Thu May 3, 2012, 07:47 AM
xchrom (90,600 posts)
Drone attacks and the Brennan doctrine
A stealth drone completes a test flight at a California air base. Photograph: KeystoneUSA-Zuma/Rex Features
In remarks on Monday, US counter-terrorism adviser John Brennan admitted for the first time that US drones have killed civilians. "It is exceedingly rare, but it has happened," he said.
With his sources in the intelligence community, Brennan no doubt has more information about the number and identity of individuals killed than do journalists and lawyers who, in the last year, have documented hundreds of what they call "civilian deaths". But the discrepancy between Brennan's view and theirs is not about the facts; it is about definitions. Brennan would call "terrorists" many of the people whom the journalists and lawyers would say are civilians.
"Terrorists", whom the Obama administration may go after with lethal force, are not just people linked to the 11 September 2001 attacks, or active members of al-Qaida. According to Brennan, most of them are already dead:
"Al-Qaida has been left with just a handful of capable leaders and operatives."
Yet there are, according to Brennan, thousands of individuals the US can lawfully target in drone strikes. Under the hugely expansive definition he described Monday, the US can kill individuals across the globe. Brennan named potential targets not just in Pakistan and Yemen, but in Somalia, Nigeria and west Africa. The Obama "war on terror" may include groups like al-Qaida in the Islamic Maghreb, which Brennan described as attempting to "destabilize regional governments", and Boko Haram, a group that "appears to be aligning itself" with al-Qaida and is "increasingly looking to attack western interests in Nigeria". Moreover, the US can kill not just leaders and operatives, but individuals who "possess unique operational skills that are being leveraged in a planned attack".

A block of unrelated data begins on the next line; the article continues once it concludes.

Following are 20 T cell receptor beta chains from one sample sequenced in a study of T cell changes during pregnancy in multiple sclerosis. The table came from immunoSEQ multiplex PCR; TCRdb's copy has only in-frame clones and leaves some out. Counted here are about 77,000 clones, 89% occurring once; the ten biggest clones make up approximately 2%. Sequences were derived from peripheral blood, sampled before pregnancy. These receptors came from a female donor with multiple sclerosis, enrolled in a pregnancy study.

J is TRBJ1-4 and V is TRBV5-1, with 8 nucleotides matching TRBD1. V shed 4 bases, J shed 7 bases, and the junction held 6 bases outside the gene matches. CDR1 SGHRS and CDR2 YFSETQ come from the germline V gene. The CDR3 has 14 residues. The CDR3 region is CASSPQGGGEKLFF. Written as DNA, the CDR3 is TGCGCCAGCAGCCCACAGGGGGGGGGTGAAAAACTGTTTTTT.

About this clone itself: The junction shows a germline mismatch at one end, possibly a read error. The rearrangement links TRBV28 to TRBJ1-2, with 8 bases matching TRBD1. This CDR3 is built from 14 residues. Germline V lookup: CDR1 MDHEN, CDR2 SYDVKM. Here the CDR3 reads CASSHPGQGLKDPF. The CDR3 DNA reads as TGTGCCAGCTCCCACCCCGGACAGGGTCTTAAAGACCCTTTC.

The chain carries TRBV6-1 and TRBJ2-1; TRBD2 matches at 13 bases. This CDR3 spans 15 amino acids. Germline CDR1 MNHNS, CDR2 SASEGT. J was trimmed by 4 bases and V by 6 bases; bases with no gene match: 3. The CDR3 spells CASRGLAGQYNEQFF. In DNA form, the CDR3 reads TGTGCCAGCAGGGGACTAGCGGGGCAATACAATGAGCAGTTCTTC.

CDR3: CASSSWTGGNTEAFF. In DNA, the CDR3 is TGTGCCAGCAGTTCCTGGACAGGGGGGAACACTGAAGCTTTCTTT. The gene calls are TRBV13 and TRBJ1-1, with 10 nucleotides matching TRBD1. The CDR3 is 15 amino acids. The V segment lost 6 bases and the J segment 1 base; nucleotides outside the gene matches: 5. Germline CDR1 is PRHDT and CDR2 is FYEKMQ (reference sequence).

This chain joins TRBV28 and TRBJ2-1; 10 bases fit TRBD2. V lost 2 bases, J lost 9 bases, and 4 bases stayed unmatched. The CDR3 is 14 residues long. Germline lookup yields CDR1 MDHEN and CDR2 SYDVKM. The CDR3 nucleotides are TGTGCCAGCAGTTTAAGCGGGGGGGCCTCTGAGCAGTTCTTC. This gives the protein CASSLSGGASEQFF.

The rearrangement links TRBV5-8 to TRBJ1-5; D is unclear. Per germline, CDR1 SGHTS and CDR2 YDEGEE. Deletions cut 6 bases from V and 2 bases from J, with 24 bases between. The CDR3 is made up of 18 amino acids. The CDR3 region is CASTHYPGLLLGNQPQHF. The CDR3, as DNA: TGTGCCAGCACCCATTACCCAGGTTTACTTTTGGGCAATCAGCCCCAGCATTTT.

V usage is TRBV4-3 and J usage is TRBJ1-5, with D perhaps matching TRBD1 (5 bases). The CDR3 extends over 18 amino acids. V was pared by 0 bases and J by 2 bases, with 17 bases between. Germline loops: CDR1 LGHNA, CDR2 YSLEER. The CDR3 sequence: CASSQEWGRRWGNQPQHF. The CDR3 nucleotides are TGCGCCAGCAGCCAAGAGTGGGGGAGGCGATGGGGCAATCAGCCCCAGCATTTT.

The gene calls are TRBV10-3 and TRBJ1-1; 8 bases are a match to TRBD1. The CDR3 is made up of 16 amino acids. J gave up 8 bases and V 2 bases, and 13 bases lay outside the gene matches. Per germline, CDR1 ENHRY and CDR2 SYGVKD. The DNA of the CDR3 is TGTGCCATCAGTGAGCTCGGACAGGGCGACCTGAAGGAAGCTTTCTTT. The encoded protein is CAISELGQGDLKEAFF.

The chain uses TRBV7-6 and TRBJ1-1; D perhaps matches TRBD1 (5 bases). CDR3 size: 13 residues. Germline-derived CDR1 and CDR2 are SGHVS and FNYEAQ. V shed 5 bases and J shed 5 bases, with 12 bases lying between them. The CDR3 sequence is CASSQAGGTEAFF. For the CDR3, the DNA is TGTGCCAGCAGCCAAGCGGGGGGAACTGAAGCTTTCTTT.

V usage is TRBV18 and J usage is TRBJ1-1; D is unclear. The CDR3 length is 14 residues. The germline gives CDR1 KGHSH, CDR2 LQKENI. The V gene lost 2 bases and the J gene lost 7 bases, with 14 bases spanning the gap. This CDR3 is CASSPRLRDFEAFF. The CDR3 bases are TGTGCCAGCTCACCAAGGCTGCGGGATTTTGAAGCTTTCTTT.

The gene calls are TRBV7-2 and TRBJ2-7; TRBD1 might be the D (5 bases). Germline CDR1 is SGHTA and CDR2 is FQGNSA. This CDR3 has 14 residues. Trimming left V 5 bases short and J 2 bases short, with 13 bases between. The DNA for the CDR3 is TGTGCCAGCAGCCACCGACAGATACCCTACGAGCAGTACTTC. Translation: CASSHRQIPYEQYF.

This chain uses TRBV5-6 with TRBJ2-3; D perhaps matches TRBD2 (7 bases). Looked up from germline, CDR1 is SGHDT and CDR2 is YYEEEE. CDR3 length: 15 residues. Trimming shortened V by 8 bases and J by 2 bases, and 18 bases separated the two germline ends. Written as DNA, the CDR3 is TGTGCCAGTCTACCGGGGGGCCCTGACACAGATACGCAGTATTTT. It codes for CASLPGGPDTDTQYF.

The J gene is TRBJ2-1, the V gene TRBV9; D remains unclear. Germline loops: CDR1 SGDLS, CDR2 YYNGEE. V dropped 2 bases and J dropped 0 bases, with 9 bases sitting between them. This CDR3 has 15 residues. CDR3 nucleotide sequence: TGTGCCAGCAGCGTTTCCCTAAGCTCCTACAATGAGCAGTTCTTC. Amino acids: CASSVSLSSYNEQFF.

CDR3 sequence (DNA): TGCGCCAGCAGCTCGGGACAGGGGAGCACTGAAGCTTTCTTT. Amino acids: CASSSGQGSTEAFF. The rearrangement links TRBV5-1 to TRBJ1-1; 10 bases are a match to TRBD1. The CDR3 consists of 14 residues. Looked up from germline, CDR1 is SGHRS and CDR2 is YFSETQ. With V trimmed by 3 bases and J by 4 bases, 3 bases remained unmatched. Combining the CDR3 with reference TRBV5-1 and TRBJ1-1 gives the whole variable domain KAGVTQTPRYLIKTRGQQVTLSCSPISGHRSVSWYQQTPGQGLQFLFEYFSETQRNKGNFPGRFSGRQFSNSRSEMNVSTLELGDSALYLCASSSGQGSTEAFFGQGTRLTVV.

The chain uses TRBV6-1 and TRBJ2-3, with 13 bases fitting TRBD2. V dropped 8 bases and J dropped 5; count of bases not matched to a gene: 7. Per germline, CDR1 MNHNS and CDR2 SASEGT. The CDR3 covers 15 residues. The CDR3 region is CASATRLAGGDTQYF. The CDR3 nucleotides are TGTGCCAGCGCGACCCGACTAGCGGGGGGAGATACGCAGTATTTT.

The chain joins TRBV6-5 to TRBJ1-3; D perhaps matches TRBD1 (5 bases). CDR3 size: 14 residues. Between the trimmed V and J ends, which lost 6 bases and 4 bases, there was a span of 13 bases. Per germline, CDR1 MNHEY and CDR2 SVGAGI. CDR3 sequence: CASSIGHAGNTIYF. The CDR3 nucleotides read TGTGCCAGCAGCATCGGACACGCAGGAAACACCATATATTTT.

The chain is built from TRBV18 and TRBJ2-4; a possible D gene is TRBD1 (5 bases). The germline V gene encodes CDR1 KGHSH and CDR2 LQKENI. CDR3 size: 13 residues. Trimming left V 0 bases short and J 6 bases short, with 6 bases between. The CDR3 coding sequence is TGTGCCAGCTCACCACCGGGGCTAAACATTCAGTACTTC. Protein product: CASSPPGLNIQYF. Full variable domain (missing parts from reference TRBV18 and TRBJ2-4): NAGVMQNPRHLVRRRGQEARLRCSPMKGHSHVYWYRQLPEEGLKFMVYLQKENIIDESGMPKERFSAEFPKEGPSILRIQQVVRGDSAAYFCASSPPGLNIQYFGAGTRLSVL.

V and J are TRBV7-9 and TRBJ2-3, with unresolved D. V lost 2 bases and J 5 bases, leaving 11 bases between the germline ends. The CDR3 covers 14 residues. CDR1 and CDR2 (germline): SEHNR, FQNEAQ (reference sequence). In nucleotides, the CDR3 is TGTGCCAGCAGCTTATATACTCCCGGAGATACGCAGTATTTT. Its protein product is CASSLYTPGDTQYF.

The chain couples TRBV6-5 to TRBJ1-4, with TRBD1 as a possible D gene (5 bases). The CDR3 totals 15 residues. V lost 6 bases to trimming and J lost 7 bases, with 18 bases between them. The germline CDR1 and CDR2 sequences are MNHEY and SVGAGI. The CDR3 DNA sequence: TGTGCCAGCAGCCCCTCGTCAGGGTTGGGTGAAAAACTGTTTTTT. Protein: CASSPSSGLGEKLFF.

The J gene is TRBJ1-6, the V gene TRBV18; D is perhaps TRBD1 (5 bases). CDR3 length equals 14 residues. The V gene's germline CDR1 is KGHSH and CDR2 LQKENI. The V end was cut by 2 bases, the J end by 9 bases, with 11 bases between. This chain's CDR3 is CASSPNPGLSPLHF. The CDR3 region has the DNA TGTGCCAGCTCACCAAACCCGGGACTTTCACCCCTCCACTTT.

The trouble with this definition of whom the US may target is not just its breadth, but its distance from any conventional interpretation of the laws of war. The rules on who can be targeted are complex and highly contested, especially in this context. But every formulation starts from the presumption that individuals who are not members of the armed forces are entitled to protection against intentional attack. As presumptive civilians, they can only be targeted for so long as they directly participate in hostilities, or, according to the international committee of the Red Cross, as members of an organized armed group with a "continuous combatant function".
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Drone attacks and the Brennan doctrine (Original post)
Response to xchrom (Original post)
Thu May 3, 2012, 10:11 AM
ProgressiveProfessor (22,144 posts)
1. Disingenuous of the Guardian to use an experimental
aircraft that will never be weaponized as their graphic.
The pic is of the NUAS X-47 in Palmdale/Lancaster/Edwards AFB area in Socal.